- Reckless driving or unauthorised drivers: Claims aren’t usually accepted if the driver is unlicensed, was driving recklessly, was under the influence of drugs or alcohol at the time of the incident, or isn’t listed on the insurance policy.
Calculating a comprehensive car insurance premium
Insurance products from varying providers can come with varying premiums. This is because each insurance provider usually has its own method for calculating premiums. There are, however, common factors that providers usually consider. These factors can include:
- your age
- how long you have had your driving licence
- if you’ve made previous insurance claims
- your vehicle’s year, make and model
- where you park your car
- your excess
At KOBA Insurance, we go the extra mile to ensure you don’t pay for the kilometres you’re not doing. We take into consideration how much you drive your car (down to the km) when calculating your insurance premium, too. Neat, huh? You’re not at risk of getting into a driving collision when you’re parked. So, why should the premium you pay, reflect that? At KOBA, we split your premium into two payments; an upfront fixed cost that covers you while you’re parked, and a driving premium that covers you in case of a collision while driving.
Comprehensive insurance vs. third-party insurance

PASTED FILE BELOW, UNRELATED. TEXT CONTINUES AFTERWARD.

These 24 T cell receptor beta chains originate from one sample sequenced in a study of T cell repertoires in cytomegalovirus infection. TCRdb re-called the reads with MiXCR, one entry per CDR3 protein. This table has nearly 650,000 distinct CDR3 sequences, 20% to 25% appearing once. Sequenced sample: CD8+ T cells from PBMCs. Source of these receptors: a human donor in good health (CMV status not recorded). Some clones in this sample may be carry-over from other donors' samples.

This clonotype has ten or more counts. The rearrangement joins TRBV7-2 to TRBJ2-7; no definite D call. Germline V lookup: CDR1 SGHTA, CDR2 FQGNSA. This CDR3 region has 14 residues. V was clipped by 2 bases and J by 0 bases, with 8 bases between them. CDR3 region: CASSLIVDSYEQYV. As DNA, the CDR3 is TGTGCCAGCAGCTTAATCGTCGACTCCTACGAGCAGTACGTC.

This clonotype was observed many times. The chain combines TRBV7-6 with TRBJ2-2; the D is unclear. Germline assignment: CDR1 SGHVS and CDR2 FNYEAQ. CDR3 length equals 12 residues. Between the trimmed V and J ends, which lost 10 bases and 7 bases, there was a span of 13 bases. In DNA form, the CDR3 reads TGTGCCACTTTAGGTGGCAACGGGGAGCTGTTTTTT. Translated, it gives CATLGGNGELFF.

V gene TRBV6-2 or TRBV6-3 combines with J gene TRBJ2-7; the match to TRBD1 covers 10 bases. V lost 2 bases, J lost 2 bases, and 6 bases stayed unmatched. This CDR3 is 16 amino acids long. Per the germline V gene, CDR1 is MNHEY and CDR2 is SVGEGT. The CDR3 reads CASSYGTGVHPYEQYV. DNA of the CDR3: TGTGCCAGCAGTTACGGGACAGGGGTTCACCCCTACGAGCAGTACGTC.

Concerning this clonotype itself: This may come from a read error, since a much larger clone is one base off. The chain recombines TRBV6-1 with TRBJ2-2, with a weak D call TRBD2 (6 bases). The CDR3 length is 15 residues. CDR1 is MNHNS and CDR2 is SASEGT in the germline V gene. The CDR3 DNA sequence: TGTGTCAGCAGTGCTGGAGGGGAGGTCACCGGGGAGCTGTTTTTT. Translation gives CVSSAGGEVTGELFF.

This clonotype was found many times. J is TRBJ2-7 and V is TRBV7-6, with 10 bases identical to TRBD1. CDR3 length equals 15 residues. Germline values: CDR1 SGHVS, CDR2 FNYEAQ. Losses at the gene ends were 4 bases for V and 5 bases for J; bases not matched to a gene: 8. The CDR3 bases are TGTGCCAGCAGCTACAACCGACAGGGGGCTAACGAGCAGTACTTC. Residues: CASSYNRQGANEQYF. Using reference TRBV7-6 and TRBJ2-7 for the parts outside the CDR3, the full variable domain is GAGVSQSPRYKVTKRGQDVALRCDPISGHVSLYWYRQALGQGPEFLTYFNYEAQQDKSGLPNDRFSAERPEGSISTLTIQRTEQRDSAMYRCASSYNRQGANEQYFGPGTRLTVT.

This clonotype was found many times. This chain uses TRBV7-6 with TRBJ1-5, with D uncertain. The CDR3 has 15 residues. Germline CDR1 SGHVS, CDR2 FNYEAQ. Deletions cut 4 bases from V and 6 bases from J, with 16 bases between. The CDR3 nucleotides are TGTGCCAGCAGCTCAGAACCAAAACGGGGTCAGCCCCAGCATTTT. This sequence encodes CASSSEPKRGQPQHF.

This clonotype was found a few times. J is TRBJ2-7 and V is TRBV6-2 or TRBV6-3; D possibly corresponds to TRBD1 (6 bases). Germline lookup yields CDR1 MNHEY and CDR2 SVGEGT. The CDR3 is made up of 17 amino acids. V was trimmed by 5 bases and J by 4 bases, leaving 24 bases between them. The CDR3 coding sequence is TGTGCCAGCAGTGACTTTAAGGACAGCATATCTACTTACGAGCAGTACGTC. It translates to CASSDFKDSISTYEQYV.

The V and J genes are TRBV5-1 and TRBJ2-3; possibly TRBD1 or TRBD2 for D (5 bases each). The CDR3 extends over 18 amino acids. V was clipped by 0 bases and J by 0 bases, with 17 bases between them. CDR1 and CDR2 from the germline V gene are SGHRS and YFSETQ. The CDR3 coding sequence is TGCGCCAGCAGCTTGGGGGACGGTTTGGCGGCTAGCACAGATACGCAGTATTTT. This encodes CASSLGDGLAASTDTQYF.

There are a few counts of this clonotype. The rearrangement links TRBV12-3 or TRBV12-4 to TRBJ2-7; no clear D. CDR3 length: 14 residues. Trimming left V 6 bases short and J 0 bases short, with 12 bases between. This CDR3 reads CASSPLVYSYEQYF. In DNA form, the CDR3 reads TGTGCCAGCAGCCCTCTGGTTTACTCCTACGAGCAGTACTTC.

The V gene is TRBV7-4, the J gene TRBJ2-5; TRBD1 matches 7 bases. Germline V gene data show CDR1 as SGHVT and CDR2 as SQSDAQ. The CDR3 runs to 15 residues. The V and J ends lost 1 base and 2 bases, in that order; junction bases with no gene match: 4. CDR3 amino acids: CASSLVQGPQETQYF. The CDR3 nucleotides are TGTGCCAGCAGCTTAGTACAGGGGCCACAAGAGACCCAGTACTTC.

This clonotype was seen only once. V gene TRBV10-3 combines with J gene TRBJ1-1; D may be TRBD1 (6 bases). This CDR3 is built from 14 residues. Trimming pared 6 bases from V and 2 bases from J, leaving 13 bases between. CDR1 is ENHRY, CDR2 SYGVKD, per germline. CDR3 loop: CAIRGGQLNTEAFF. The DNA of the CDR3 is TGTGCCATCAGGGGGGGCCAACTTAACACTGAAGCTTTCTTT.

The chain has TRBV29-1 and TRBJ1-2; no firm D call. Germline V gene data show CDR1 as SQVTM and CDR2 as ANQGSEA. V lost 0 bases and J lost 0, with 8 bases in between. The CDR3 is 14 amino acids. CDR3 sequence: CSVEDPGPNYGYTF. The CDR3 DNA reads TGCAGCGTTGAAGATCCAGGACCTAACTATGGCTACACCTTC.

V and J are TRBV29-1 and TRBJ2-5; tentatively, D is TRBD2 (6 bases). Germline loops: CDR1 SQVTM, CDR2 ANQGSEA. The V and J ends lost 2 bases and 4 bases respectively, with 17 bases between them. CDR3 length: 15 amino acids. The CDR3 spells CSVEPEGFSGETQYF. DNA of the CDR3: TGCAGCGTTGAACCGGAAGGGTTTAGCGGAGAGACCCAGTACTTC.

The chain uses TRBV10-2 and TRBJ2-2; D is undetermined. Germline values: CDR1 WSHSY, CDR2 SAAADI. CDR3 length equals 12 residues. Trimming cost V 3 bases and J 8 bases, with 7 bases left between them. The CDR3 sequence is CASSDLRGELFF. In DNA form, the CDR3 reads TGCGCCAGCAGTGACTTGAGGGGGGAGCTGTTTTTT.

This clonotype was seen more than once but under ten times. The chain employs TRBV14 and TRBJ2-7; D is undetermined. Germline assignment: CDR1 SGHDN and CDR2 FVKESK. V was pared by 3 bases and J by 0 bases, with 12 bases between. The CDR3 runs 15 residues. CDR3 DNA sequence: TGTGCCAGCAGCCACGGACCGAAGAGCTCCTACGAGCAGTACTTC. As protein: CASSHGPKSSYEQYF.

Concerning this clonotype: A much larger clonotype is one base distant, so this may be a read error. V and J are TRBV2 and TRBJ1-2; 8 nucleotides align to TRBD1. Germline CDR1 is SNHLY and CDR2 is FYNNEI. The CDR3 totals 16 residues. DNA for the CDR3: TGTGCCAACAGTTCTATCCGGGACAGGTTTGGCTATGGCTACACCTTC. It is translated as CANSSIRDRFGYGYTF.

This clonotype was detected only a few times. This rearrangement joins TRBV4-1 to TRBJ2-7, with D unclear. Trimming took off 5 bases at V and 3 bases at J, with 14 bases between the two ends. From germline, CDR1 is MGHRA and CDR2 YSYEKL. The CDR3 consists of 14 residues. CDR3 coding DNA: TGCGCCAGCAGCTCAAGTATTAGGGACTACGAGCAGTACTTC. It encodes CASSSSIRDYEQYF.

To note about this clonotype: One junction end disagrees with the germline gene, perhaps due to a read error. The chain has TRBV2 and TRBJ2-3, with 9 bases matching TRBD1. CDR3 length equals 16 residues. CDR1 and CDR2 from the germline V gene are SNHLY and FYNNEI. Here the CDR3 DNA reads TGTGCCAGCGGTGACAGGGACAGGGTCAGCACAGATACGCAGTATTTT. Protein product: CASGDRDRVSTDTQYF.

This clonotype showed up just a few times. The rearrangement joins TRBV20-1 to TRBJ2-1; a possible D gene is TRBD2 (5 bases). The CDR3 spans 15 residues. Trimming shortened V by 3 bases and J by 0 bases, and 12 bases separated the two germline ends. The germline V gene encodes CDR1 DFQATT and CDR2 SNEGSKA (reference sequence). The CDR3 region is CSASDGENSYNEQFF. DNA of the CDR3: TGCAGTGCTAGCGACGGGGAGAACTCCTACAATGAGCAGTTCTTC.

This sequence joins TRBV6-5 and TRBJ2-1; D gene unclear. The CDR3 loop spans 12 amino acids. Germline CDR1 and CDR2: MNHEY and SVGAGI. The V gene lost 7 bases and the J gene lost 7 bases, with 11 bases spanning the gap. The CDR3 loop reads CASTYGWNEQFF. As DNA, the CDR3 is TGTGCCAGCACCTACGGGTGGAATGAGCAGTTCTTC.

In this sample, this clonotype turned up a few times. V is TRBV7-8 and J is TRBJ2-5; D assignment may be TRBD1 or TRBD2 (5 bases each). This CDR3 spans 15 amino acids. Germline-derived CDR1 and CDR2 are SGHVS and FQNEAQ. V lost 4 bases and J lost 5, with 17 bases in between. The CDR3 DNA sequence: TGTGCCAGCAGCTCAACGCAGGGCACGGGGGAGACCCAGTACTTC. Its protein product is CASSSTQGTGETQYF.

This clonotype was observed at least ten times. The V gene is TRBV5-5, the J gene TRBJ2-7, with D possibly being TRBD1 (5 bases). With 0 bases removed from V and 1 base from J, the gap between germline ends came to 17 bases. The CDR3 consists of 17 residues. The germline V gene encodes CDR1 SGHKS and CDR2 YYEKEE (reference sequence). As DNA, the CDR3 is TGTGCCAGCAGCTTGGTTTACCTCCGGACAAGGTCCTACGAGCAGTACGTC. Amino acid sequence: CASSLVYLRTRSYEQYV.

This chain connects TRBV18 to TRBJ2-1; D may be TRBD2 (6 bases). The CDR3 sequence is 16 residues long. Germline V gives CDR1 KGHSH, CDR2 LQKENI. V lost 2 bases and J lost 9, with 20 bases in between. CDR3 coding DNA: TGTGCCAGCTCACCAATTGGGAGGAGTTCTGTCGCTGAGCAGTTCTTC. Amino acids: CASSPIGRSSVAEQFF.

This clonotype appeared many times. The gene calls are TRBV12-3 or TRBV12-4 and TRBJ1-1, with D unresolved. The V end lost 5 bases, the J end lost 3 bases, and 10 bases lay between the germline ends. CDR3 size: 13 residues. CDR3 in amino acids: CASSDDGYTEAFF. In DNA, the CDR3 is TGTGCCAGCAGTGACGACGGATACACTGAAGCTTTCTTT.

True to its name, comprehensive car insurance protects your out-of-pocket expenses in a range of events that may damage your vehicle or the vehicle or property of someone else. Third-party insurance, however, only compensates for damage you accidentally cause to someone else’s vehicle or property. Then there’s Compulsory Third Party (CTP) insurance, which is commonly confused with third-party insurance but has major differences.
CTP insurance is a requirement for registering a car in Australia. In most states, you get this insurance cover included in your vehicle registration cost. It’s important to note that, unlike third-party and comprehensive insurance, this type of insurance doesn’t cover damage to or loss of vehicles (including your own), nor does it cover damage to property. It only covers yourself and those who drive your vehicle for liabilities associated with the injury of another person because of a car accident.